♪ Mellow instrumental hip-hop music ♪ ♪ Niels Gabel: Hi, I'm Niels. I am a materials engineer on the Reality Composer Pro team. Welcome to my session, "Explore materials in Reality Composer Pro". In this session, we're going to learn how to build materials for xrOS using Reality Composer Pro. I'll begin with an overview of what materials are in xrOS and describe how they customize the appearance of your 3D objects. I'll introduce the new material type available in xrOS based on the MaterialX open standard. After that, I'll show you how to design materials using Reality Composer Pro's built-in editor called Shader Graph. I'll take you through the process of creating reusable parts of materials using node graphs. And lastly, we'll build a geometry modifier for some great-looking 3D content. Let's first start by describing what we mean by material. Materials are what define the appearance of your object in 3D scenes. Materials can be simple, just a single color, or they can use images. You might apply a wood texture to the model of a chair or map an image of bricks to a wall. Materials can also be quite sophisticated. They might use animation to look like rippling water or change appearance based on viewing angle. Think of the iridescent sparkle of mother of pearl. Materials can even modify the geometry of the objects they are applied to. Materials in xrOS use physically based rendering, or PBR for short. This means artists can design the appearance of objects using physical properties similar to real-world objects -- for example, how metallic or how rough an object looks. Let's look at some examples of physically based materials in action. Here's a sphere using a simple PBR material. This material uses a constant blue color with a reflectivity set to 40 percent. Or you might apply images to set color and surface roughness to get a convincing concrete. Or turn up the metalness and get something that looks like iron. You can even get something that looks like car paint. Materials consist of one or more shaders. These are programs that do the actual work of computing the appearance of their material. With RealityKit 2 for iOS and iPadOS, we introduced CustomMaterial. Shaders in CustomMaterial are hand coded in Metal. In xrOS, we're introducing a new type of material called ShaderGraphMaterial. This is the exclusive way of creating custom materials for xrOS. ShaderGraphMaterial uses networks, or graphs, of functional blocks, which is where it gets its name. ShaderGraphMaterial is based on an open standard called MaterialX and is an artist-friendly way to define materials. MaterialX was originally created by Industrial Light & Magic in 2012. ShaderGraphMaterial supports two main types of shaders, which we call Physically Based and Custom. Physically Based is a basic PBR shader. Choose this for simpler use cases. You configure this shader by providing constant, nonchanging values, like colors or images, for each property. Custom shaders, on the other hand, give you precise and custom control over the appearance of your 3D objects. Custom shaders can incorporate animation, adjust your object's geometry, and create special effects on the surface of your object, like a sparkly paint look. You can build ShaderGraphMaterials using the Shader Graph editor right inside Reality Composer Pro. Take a look at the Shader Graph nodes below that instantaneously define the look of the terrain in the viewport. Now that we've understood the basics, let's build some custom materials. Materials in xrOS can be created using Reality Composer Pro, a new pro developer tool that lets you compose, edit, and preview 3D content. If you'd like an introduction to the app before starting with materials, please watch the "Meet Reality Composer Pro" session to get yourself acquainted with the editor UI and its features. We'll use the Yosemite Valley model that was shown in that session and apply a topographical map appearance to it. I'll explain the math behind our material, then we'll go into Reality Composer Pro's shader editor and build it. There is a lot to cover. Let's jump right in. Here's the Yosemite Valley diorama Eric built in his session. To save on time, I hid all the objects we don't need for this session using the Deactivate command. That leaves us with a pedestal in the middle and the landscape at the top. Pretty cool! Let's add a topography feature. We'll add a material showing the topography of our model by displaying contour lines along the slope of the terrain. It'll look similar to the topographical map that you might have come across when planning a hike. Let's create a custom material containing a shader that will draw contour lines on our terrain. We want to draw lines on our terrain through all the areas that have the same elevation, like in this diagram. This blue line, for example, shows all points on the terrain at 1000 meters of elevation. Seen from above, it will look something like the diagram on the right. We're going to build up a material using a set of functions that will draw lines like these on our model. To start, click on the Plus button at the bottom of our project in the Hierarchy panel. Under Materials, notice our two shader types: Physically Based and Custom. Choose Custom. This reveals the Shader Graph of our editor. New custom shaders start with two nodes, the surface node in purple and the outputs node in blue. Your material's active surface is the one connected to the custom surface input of the outputs node. The inputs on the surface are how you set your shader's physically based, or PBR, parameters. Base color, for example. Let's give the material a descriptive name. TopographyMaterial sounds good. An important step is to assign our new material to our Yosemite Valley model. Select it in the project hierarchy. In the inspector, under Material Bindings, choose TopographyMaterial from the Binding menu. Notice the model changes from color to a simple gray. Our material is working, but it doesn't do anything interesting yet. Let's fix that. Select TopographyMaterial from the hierarchy to return to the Shader Graph editor. We'll connect some nodes to our surface inputs to draw stripes on our model in the right places. I'll illustrate how our material will work with this example terrain. We need our material to decide where to draw topographical lines based on its location on our model. So first we'll add a position node to our material. This node returns our rendering position in 3D space. We're only interested in the height of position, so we'll also add a node called separate to extract just the position's Y-coordinate. Separate returns the Y-coordinate position, which increases with terrain height. Let's add these first two nodes to our material in Reality Composer Pro. Double-click on the background of the editor to add nodes. This brings up the New Node picker. You can browse through the list of all the available nodes, or search for nodes by name or keyword. Let's type "position" and select the Position node from the list to insert it into our shader. Position outputs the location in 3D space where the material is being rendered. Our material varies with height, so let's add a separate node to extract the Y component of position. Double-click the background to bring up the New Node picker again and add a Separate 3 node. To make connections in the editor, just click and drag from node outputs to node inputs like this. These two nodes combined give us the height of the terrain. Next, we'll take the output of the separate node and pass it to a modulo node. Modulo gives the remainder of dividing two values. We'll use modulo to divide height by our desired topographical line spacing. The result looks like this. You can see height has been divided into bands. The height values inside each range start at 0 and increase to that range's height. This will be important for our next step. Let's add the modulo node to our material in Reality Composer Pro. Instead of double-clicking to add a node and then connecting it, we can drag a new connection to an empty space to create a node that's already connected in one step. In the New Node picker, type "modulo" and click to insert a Modulo node. Modulo has two inputs. The first is the dividend and the second is the divisor. You can conveniently set constant values on inputs in the inspector instead of connecting nodes. In the inspector, change the second argument to 0.1. This is the divisor and sets the width of our height ranges. We have just one more step to go before we can see our output. We'll use an ifgreater node to determine where our repeating values fall in narrow height bands on our terrain. The ifgreater node will return a value representing one of the two band colors you see on screen, depending on the result of a comparison. When the height is greater than our shader topographical line width, we'll choose a background color. And where the height falls within our desired line width, we'll choose our topography line color. Let's add the ifgreater node to our material and see the results. We want to compare the result of the modulo node to a value we choose for our topographical line width. So I'll add an ifgreater node to do that comparison. Ifgreater compares its two inputs and returns one value when its first input is greater than its second input, and a different value when the first input is less than its second input. This ifgreater node is set to output floating point values, but we want to choose between two colors, one for our terrain and one for our topographical lines. In the inspector, under Type, change this node to output RGB. Next, let's pick our two colors. In the inspector, I'll click on the color picker next to True Result and set our terrain color. Let's use white. Let's leave the False Result, which is our topographical line color, set to black. This will give us a lot of contrast with our white terrain. I tried a bunch of values and arrived at 0.002 as a good value for line width, so in the inspector, I'll set my comparison value to 0.002. I'll connect the ifgreater node's output to our surface's Diffuse Color input. Awesome, now our material is setting the color at every point on our terrain and we've made a topographical lines material. Next, let's see how to use the node graphs feature. Node graphs help simplify complex materials and let you create your own nodes to reuse parts of graphs. We'll use node graphs to give a material a real topographical map look. Let's add a second set of lines between the current lines of our material. Here's what our material looks like so far. And here's what it will look like when we add our subdivisions. We'll start with the four nodes in our material that draw our topographical lines. Then we'll compose a node graph from them. This will combine our four nodes into a single node. Finally, we'll create an instance of our node graph to reuse its functionality. One node graph will draw our original set of lines, and the instance of it will draw our second set of lines. Let's go back into Reality Composer Pro and build it. Here is our topographical lines shader again. Drag to select these four nodes that compute the colors for our lines and where to draw them. After selecting them, right-click and choose Compose Node Graph. Now the nodes appear as a single node that I can use inside other graphs. Let's assign a descriptive name to our new node. Let's call it Lines. We'll create a copy of this node graph to draw our second set of lines. For this, I'll create an instance using the Create Instance command in the hierarchy.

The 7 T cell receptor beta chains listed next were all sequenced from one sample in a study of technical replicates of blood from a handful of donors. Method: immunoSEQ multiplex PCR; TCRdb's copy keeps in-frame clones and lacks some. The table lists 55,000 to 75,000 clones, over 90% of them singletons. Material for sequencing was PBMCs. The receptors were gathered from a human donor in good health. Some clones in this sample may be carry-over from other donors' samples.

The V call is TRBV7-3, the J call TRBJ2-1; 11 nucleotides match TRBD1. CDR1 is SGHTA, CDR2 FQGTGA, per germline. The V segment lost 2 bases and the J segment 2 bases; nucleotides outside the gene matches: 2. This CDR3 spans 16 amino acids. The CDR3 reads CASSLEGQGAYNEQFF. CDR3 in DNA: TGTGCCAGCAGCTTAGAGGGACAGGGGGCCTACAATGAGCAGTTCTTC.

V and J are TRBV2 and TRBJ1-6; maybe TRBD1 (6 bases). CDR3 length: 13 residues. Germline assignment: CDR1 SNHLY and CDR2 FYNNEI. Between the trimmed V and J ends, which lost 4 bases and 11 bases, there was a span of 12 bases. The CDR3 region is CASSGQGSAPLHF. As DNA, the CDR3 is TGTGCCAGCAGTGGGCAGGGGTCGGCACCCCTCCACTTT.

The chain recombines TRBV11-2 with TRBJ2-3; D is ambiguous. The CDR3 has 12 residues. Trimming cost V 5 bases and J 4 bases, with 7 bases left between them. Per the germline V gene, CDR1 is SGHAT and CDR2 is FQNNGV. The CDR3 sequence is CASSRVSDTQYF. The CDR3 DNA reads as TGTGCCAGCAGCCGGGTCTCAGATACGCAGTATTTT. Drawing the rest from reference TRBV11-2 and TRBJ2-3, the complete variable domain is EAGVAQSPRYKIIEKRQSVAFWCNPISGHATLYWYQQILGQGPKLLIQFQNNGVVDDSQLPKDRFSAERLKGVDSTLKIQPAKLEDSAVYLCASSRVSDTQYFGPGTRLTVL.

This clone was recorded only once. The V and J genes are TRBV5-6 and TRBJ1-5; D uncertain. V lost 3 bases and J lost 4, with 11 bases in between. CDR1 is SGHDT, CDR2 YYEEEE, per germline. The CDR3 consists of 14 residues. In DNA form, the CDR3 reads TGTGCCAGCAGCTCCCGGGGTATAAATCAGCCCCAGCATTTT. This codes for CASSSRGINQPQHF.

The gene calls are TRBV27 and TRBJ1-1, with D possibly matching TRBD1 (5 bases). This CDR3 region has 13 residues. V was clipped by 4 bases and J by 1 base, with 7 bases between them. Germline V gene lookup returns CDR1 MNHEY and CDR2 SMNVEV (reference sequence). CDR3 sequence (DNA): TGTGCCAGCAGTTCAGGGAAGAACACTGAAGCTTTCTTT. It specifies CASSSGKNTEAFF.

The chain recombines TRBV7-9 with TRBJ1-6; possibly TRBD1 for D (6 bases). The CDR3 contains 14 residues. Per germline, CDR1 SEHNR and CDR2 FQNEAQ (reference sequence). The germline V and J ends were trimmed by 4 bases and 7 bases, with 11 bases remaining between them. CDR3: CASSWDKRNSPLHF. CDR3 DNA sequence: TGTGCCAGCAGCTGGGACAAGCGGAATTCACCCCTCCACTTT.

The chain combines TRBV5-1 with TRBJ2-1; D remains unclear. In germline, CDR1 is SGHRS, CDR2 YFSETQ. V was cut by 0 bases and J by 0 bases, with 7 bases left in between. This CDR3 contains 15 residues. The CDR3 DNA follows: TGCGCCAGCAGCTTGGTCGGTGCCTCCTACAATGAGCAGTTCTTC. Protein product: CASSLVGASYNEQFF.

Instances are live copies that adopt any changes made to the original node graph. We'll return to our material by selecting it. Let's call our new instance SecondaryLines. We want our node graph and its instance to draw lines with different spacings and colors, so we'll add two inputs, called Spacing and Color, to our original node graph to control these properties. Let's edit our original node graph by double-clicking it. You add inputs and outputs to your node graph in the inspector. First let's add an input called Spacing and set its type to Float. We'll also add an input called Color to control our topography line color. Set the type of the input to Color3.